Term Paper: Administrative Strategies for Effective Communication

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[. . .] Besides it will establish closer relationship between both parties, the family may also give feedback about what to improve in educating the student in school and at home.

It is necessary that parents and school keep in touch regularly that they can anticipate any coming problems as early as possible. Parents and teachers can become working partners, and principals can be an administrator for this program as well. They would also need to maintain the trust and respect each other. With frequent discussion, they can always work out the best ways to achieve their goals in a timely manner and find another advanced ones way after that.

In "School-Family," there are some possible strategies to accentuate the program:

Reducing school and parents barrier: The School Development Program encourages parents' involvement to participate in the program management to improve school condition, teach parents about techniques for at home learning, and conduct social meetings to introduce parents and school staff together. Focus's "Parental Involvement in Education" (2000) explained that difficulties might come when school failed to support parents and explain how they can contribute to their children education. Some possible reasons have been explained above, but there may also be cultural and language barriers, considering many immigrant communities present in the U.S.A.

Accommodating the families' work schedule: To increase the interest and participation from the whole members of the family, meetings and coordination are often scheduled after working hours. Most of them find it easier to come to school in the evening or weekends. The participants can share anything, from domestic subject teaching to adult schooling and recreational activities. They can also share about the hottest social issue in the neighborhood to prevent harmful effect to the children and the community.

The use of technology: This is one among all good ideas to strengthen the communication between parents and school. The school can establish interactive telephone communication, like hotline, to allow parents to communicate well if they want to monitor students' progress. If the community or school has more funds to invest in infrastructure, they can establish a Web site to conduct interactive learning as well as discussion board.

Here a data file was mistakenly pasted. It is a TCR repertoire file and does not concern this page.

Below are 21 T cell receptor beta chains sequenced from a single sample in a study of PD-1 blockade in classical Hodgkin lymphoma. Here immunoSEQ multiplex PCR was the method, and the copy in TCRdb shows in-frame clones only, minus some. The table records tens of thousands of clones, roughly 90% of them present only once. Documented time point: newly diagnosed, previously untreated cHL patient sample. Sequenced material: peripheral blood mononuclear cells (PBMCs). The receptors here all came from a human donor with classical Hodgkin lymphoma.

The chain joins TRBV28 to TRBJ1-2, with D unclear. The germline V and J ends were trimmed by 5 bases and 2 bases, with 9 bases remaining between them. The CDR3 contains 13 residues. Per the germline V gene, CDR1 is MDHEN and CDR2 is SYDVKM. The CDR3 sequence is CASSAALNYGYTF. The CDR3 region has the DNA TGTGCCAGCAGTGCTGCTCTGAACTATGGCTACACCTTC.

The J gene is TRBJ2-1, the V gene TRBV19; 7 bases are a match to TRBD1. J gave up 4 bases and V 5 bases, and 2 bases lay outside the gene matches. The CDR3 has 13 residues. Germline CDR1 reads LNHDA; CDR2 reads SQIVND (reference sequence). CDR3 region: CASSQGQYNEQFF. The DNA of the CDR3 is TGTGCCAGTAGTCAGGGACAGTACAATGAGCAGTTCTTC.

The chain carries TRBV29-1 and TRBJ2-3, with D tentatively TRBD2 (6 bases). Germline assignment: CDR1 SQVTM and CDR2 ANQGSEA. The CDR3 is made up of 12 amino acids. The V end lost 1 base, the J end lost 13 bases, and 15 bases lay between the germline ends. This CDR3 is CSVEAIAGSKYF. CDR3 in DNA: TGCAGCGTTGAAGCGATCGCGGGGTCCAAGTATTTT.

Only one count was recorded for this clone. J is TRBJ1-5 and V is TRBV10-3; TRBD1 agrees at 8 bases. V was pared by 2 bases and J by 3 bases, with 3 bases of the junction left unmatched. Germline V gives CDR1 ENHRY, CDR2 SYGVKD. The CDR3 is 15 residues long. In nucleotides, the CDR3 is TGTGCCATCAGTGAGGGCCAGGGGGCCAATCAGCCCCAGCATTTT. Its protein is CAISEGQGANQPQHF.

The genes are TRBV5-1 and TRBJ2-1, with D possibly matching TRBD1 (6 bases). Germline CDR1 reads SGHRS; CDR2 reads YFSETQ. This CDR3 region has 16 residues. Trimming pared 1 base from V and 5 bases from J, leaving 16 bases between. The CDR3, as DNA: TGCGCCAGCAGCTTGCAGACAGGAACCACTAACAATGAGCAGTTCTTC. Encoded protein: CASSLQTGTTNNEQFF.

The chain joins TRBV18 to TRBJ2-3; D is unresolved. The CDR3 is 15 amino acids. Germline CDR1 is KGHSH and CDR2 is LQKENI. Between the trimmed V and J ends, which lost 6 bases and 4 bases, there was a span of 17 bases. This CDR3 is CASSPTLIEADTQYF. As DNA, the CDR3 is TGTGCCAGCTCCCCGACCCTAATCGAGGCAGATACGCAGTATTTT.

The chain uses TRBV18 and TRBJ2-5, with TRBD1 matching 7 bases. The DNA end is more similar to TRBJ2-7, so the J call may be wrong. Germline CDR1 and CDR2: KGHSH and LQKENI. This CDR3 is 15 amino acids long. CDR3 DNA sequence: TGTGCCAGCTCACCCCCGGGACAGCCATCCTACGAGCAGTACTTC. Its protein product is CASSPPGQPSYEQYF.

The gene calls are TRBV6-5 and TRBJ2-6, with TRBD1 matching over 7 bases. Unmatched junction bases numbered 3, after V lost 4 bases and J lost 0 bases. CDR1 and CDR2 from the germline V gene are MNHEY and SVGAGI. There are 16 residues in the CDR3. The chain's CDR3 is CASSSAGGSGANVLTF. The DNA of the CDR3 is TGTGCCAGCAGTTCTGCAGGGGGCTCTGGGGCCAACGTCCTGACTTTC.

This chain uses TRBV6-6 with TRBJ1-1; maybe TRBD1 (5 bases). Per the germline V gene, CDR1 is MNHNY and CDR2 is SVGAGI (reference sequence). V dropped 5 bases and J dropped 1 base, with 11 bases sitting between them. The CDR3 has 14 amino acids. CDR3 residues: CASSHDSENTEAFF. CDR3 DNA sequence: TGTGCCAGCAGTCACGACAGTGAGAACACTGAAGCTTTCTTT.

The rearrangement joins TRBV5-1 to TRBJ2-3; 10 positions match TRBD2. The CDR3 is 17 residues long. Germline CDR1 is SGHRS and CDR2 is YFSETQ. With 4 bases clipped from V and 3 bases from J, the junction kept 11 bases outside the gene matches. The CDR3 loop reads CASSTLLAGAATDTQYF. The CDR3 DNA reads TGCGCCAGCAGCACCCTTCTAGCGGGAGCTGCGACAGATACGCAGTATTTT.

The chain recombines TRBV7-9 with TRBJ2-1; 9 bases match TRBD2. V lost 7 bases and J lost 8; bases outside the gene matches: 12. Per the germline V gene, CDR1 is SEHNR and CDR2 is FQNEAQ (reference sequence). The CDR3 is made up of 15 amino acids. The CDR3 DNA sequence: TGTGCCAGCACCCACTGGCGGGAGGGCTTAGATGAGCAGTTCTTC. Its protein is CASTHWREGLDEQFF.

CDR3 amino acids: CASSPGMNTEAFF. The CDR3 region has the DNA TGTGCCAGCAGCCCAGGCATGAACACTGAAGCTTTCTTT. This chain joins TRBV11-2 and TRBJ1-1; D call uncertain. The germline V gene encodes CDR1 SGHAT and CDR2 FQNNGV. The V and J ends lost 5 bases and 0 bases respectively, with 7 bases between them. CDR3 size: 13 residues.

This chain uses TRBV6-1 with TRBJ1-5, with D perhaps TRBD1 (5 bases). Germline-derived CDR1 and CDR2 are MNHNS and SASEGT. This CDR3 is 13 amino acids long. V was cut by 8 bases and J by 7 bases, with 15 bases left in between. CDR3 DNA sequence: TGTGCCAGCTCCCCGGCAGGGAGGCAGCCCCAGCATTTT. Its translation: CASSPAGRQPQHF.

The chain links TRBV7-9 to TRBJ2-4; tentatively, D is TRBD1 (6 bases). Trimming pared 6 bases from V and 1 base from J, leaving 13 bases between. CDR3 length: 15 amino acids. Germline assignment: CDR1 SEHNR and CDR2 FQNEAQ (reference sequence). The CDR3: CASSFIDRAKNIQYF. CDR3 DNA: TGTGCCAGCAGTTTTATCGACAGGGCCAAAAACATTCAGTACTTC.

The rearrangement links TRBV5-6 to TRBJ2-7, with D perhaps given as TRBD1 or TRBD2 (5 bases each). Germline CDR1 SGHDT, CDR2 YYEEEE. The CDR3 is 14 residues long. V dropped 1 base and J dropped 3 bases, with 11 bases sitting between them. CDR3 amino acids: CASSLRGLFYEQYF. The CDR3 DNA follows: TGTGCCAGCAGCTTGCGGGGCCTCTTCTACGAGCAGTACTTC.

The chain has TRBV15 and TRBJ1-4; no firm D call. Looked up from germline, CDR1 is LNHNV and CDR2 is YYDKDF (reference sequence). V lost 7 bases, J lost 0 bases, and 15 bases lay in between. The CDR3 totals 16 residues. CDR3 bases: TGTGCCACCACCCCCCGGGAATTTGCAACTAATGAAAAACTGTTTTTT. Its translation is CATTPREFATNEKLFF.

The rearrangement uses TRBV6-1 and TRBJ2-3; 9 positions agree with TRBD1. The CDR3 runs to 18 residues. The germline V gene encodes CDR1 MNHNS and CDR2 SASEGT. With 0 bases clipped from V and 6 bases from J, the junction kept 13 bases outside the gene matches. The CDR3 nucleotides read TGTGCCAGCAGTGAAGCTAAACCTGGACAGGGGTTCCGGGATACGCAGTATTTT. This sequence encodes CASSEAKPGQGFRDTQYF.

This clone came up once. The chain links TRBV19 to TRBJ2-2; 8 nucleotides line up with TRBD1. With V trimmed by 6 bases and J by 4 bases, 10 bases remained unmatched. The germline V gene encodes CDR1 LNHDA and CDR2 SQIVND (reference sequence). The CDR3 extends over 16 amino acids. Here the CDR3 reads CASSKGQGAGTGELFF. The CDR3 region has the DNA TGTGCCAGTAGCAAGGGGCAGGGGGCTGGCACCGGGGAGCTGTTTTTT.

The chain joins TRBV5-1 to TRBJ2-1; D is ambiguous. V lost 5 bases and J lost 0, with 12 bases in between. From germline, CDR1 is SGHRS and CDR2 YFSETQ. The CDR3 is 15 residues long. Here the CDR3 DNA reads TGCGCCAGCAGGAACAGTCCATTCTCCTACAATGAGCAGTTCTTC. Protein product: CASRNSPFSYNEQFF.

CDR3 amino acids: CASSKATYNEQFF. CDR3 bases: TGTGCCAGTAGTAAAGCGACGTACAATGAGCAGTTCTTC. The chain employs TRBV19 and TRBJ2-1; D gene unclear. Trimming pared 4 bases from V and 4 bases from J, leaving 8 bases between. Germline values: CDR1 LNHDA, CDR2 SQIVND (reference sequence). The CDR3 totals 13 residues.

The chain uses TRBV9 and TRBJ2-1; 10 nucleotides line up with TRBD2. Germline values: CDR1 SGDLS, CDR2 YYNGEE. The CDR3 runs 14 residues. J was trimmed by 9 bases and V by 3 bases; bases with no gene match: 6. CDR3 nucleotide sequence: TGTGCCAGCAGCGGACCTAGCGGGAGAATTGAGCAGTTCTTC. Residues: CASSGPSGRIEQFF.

Home-school coordinator: A home-school coordinator is a person chosen to be a contact between school and parents. They will give great help when it is difficult or impossible for parents to attend parents' workshops. Parents from lower socioeconomic condition are often reluctant to school meetings, especially to get involved in any academic activities. Sometimes, it is also necessary for school to look at the social and financial condition in the neighborhood where the students live to identify what possible problems may arise from the cultural contact or lack of academic competence the family and the situation have. In Missouri, there is a program called Parents as Teachers for parents of children up to three years old. In here, a parent educator gives home visits to educate other parents about "child rearing skills and child development, parents workshops, and so on." It has made the great increase of parents' education and gives them easier task when they have to communicate with the children, especially the toddlers. As the result, this age range in Missouri score the higher academic accomplishment compared to other groups of age. The National Urban League as reported in the "School-Family" article, officially urged Partners for Reform of Science and Math to encourage parents to participate in children education. The parents actually have lots of good ideas to use in home learning. They can also use the community facilities. Home-visiting programs is also necessary to ensure that parents and school have the same perception about their goals in mind. The home school coordinator can bridge this gap and synchronize the meaning of their project. They can also answer questions regarding home study from parents who may face multiple challenges having home assignment with their children. This strategy has been proven effective. It has an official organization called The League of School Reaching Out, which connect about 70 schools in the national program. They also provide teaching resources, which also work well with parents programs at home. Therefore, parents without abilities to find resources themselves or lack of time to do so may find it very valuable. On the other hand, creative parents would feel better involving their self-invented materials to seam into the home activities. It may be more encouraging to children as those materials involve family member participation in the learning activities, for example, parents' creation of math activities for upper elementary students at home, in the TIPS (Teachers Involving Parents in Schoolwork) Program (Epstein and Salines as cited in "School-Family" article).